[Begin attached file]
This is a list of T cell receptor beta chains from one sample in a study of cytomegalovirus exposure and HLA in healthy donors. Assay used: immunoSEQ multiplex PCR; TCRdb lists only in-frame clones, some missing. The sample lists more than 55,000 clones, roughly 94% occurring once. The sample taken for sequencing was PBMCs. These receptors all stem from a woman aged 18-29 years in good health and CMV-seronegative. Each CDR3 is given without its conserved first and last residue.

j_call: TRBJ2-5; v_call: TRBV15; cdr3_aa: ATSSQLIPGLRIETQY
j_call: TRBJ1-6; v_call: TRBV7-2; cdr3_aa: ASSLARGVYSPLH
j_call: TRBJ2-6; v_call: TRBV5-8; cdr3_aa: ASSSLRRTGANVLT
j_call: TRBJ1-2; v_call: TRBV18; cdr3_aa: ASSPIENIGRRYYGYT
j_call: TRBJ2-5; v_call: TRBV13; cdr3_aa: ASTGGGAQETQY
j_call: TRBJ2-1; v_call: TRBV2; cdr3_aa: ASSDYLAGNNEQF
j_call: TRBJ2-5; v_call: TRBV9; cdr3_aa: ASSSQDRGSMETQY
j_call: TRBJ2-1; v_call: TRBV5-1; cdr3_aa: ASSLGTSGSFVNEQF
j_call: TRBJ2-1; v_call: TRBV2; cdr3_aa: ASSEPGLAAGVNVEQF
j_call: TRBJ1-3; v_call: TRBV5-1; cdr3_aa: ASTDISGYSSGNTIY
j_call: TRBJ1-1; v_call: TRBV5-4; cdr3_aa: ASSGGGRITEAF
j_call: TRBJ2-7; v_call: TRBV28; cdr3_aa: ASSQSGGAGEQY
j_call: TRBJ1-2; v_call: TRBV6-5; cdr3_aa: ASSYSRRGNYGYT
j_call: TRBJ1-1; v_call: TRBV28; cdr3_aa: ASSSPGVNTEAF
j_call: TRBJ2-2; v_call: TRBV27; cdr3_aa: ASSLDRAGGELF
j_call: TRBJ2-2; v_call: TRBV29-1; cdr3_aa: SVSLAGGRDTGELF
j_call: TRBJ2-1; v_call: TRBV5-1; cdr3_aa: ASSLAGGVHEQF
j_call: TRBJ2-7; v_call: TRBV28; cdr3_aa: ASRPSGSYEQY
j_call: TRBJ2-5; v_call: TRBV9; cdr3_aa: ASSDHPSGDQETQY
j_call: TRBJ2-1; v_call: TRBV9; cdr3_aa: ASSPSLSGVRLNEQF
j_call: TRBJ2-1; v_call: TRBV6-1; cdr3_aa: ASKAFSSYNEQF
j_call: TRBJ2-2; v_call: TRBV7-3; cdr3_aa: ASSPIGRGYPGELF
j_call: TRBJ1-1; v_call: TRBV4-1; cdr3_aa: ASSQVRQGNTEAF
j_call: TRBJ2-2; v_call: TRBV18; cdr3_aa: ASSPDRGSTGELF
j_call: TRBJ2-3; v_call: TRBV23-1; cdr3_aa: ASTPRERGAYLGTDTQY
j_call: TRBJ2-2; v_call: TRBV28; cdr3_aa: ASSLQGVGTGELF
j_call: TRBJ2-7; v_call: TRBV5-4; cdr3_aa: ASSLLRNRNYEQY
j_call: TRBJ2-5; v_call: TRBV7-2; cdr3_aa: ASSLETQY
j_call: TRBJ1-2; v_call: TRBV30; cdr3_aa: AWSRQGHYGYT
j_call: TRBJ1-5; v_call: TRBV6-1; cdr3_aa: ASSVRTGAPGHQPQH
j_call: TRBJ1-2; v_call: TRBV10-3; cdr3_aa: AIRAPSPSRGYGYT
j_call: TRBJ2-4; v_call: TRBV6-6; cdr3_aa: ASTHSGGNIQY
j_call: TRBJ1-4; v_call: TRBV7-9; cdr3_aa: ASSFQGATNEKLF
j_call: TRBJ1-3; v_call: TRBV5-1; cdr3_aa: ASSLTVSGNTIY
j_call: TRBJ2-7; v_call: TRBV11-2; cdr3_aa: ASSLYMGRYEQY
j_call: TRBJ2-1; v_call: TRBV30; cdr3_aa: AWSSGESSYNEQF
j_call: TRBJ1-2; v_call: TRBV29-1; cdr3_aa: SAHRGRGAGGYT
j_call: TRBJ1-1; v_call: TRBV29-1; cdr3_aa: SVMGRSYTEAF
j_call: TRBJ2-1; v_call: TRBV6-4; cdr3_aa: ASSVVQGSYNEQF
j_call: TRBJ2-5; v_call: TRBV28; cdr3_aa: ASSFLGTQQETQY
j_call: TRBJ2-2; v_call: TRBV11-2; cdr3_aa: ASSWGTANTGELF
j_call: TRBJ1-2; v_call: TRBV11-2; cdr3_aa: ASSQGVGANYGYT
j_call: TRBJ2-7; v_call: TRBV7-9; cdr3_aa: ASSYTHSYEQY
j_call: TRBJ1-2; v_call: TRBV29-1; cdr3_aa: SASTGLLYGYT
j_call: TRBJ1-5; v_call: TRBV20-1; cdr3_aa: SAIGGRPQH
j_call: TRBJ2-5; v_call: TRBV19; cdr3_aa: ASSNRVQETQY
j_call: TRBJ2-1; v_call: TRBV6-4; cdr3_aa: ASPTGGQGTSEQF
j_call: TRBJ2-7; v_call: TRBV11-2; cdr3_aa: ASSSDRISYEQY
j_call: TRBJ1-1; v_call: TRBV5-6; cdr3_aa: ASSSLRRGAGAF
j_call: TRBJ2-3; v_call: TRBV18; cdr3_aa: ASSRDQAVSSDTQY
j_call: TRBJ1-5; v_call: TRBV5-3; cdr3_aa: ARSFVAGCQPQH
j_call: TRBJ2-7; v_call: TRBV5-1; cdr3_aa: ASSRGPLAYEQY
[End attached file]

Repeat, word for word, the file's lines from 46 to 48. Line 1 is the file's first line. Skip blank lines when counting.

j_call: TRBJ1-5; v_call: TRBV20-1; cdr3_aa: SAIGGRPQH
j_call: TRBJ2-5; v_call: TRBV19; cdr3_aa: ASSNRVQETQY
j_call: TRBJ2-1; v_call: TRBV6-4; cdr3_aa: ASPTGGQGTSEQF